Decorative Reverse Flatlock vs. Decorative Flatlock

Hey Everyone.    I’m so excited about my new Yoga Pants Pattern.  I’m busy working on the instructions and pattern.  Also, I want to have some video tutorials ready to go when I release the pattern.  When I was making my samples, I played with decorative seams.  Today I want to show you how to do a decorative reverse flatlock.  In today’s video tutorial, Decorative Reverse Flatlock vs. Decorative Flatlock I’ll show you how.  Plus, I thought it would be fun to show you that these two stitches are two sides of the same coin.  This is one of my favorite techniques  because it’s both attractive and utilitarian.  I did a little color blocking to make my first pair.  Using a black and metallic silver Woolly Nylon with a decorative reverse flatlock added something special to the seams.  I think it helps make a nice transition along the color blocked seams.

I had some scraps of my black Performance Sports Knit that I used to color block with the new gray color.  The pattern pieces are rather skinny because there are three panels for each leg.  If you have leftover black from making the original yoga pants pattern… you would only need a yard of gray (or other contrasting color) to make this version.  The length of the back leg (size xl) is 33″ long.  I cut the side pieces out of black and the center front and back pieces out of gray.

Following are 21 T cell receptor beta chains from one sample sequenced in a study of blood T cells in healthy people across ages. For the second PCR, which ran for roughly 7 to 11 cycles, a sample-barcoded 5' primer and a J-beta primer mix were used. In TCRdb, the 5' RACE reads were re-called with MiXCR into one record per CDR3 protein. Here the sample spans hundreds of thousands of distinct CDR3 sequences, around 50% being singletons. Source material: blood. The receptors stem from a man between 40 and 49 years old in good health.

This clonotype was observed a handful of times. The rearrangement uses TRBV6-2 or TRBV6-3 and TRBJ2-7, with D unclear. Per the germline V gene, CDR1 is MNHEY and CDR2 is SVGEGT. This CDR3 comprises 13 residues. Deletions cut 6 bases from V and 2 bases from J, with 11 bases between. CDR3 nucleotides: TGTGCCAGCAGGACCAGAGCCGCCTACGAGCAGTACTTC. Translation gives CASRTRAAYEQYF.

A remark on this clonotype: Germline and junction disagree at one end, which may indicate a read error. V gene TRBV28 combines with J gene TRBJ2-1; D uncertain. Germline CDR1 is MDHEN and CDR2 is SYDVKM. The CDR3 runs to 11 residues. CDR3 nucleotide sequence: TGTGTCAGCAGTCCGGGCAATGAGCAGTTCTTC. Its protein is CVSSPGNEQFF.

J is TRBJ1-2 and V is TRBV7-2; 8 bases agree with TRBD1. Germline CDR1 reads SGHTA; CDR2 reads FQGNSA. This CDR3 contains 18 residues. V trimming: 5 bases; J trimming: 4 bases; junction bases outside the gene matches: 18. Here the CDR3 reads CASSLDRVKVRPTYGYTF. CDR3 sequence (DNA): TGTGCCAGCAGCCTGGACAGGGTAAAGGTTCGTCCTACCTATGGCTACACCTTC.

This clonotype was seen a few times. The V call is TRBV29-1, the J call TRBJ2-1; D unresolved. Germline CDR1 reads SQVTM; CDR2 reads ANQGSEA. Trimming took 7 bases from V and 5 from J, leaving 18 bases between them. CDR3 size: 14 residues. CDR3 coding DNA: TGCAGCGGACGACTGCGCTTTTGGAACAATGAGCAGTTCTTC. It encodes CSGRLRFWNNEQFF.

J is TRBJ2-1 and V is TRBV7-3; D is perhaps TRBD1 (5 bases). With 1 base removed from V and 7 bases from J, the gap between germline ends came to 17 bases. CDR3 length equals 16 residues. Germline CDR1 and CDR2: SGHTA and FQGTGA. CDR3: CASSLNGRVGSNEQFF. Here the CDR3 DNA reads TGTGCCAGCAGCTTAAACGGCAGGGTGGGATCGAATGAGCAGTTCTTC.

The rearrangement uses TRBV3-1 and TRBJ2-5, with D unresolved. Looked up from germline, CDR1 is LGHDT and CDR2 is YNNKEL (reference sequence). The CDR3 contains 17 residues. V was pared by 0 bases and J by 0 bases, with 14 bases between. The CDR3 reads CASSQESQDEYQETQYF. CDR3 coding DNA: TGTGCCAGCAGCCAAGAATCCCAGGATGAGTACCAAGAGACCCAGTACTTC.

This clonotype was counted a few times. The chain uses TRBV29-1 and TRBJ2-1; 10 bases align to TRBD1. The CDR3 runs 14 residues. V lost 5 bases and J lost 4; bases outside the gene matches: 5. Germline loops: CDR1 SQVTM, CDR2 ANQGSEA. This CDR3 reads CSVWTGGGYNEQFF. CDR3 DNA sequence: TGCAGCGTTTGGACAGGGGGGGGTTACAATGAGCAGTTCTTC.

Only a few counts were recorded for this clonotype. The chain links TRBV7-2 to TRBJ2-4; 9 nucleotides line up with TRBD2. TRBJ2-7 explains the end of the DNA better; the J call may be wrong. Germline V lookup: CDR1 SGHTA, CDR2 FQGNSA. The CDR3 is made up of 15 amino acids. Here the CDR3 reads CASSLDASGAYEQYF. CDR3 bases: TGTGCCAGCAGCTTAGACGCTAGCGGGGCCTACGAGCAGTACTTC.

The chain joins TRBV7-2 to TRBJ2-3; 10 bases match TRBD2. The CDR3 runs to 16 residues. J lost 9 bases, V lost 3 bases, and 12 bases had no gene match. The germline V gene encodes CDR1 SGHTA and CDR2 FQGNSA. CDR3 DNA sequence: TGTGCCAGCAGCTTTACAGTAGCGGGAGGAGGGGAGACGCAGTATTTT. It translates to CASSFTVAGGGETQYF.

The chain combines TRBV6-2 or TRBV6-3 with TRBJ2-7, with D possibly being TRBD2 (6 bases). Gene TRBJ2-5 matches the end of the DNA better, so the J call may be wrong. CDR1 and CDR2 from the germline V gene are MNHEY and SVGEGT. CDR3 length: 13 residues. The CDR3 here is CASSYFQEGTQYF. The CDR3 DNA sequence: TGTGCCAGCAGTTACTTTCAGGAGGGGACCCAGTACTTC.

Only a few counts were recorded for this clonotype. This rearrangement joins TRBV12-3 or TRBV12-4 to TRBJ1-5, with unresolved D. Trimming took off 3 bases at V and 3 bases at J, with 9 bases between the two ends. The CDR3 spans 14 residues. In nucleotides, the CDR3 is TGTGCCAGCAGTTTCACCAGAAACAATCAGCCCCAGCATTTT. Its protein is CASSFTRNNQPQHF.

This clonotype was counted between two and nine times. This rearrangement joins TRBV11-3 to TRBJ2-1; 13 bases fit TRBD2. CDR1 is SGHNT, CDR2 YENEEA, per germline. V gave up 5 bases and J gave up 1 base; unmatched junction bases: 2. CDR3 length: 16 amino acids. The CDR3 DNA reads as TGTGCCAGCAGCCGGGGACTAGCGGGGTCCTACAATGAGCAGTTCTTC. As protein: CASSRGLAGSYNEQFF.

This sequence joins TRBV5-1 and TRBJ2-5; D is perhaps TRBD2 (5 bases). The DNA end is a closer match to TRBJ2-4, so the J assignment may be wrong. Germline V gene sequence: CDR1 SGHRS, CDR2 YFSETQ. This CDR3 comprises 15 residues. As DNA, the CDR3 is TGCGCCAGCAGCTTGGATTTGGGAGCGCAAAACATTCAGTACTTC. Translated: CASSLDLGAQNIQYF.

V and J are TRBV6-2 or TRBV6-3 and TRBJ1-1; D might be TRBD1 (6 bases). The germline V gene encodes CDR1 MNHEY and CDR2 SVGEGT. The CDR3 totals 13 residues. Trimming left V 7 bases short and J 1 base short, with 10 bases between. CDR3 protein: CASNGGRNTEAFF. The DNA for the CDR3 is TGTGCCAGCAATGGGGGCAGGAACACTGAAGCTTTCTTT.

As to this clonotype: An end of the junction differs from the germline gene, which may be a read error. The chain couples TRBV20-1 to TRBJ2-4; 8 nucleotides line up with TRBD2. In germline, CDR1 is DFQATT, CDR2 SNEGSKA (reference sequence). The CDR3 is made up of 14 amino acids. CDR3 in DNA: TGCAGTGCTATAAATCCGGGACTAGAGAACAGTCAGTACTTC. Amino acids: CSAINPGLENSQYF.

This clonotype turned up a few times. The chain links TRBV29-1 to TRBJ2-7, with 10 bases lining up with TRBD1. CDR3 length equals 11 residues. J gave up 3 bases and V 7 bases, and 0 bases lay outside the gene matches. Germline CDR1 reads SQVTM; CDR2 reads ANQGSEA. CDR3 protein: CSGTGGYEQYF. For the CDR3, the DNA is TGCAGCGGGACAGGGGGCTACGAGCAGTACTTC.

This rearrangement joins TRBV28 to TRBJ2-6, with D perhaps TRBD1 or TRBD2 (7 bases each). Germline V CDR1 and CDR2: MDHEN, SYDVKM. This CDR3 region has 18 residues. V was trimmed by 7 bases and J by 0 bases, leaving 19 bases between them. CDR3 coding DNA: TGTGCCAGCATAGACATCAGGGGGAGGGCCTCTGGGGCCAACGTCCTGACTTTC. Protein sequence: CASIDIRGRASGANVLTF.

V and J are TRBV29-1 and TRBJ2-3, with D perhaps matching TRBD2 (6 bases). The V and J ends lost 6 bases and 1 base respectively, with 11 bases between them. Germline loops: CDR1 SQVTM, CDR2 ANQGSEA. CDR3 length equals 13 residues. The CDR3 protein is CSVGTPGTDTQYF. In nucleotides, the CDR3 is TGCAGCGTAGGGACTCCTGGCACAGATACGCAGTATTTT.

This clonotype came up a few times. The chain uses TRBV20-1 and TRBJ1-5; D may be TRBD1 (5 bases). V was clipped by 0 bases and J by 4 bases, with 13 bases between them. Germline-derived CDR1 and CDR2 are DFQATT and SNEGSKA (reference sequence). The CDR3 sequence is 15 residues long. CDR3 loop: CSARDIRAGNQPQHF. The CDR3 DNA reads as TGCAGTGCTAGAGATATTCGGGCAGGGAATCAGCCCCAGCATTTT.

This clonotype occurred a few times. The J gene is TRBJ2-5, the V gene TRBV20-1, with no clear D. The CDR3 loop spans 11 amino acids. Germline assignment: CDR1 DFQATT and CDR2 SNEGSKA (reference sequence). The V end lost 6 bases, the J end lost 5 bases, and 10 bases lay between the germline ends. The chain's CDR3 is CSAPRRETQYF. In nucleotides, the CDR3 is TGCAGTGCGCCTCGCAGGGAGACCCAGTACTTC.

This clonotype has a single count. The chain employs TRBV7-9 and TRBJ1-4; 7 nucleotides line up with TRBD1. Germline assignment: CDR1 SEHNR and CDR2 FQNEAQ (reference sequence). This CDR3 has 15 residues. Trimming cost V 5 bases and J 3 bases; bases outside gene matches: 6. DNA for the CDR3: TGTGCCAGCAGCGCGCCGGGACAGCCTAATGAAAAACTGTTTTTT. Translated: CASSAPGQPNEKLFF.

To sew the pattern pieces together, I used a decorative reverse flatlock stitch.  The decorative reverse flatlock stitch is really just the reverse side of the decorative flatlock stitch.  The reason why I like it is because it shows as a delicate ladder created by the needle thread.  The decorative flatlock stitch is formed by the upper looper thread and the needle thread.  This is pretty too… just more pronounce.  In addition to the appearance of the decorative reverse flatlock, the stitch lays flat so the bulk of the seams is minimized.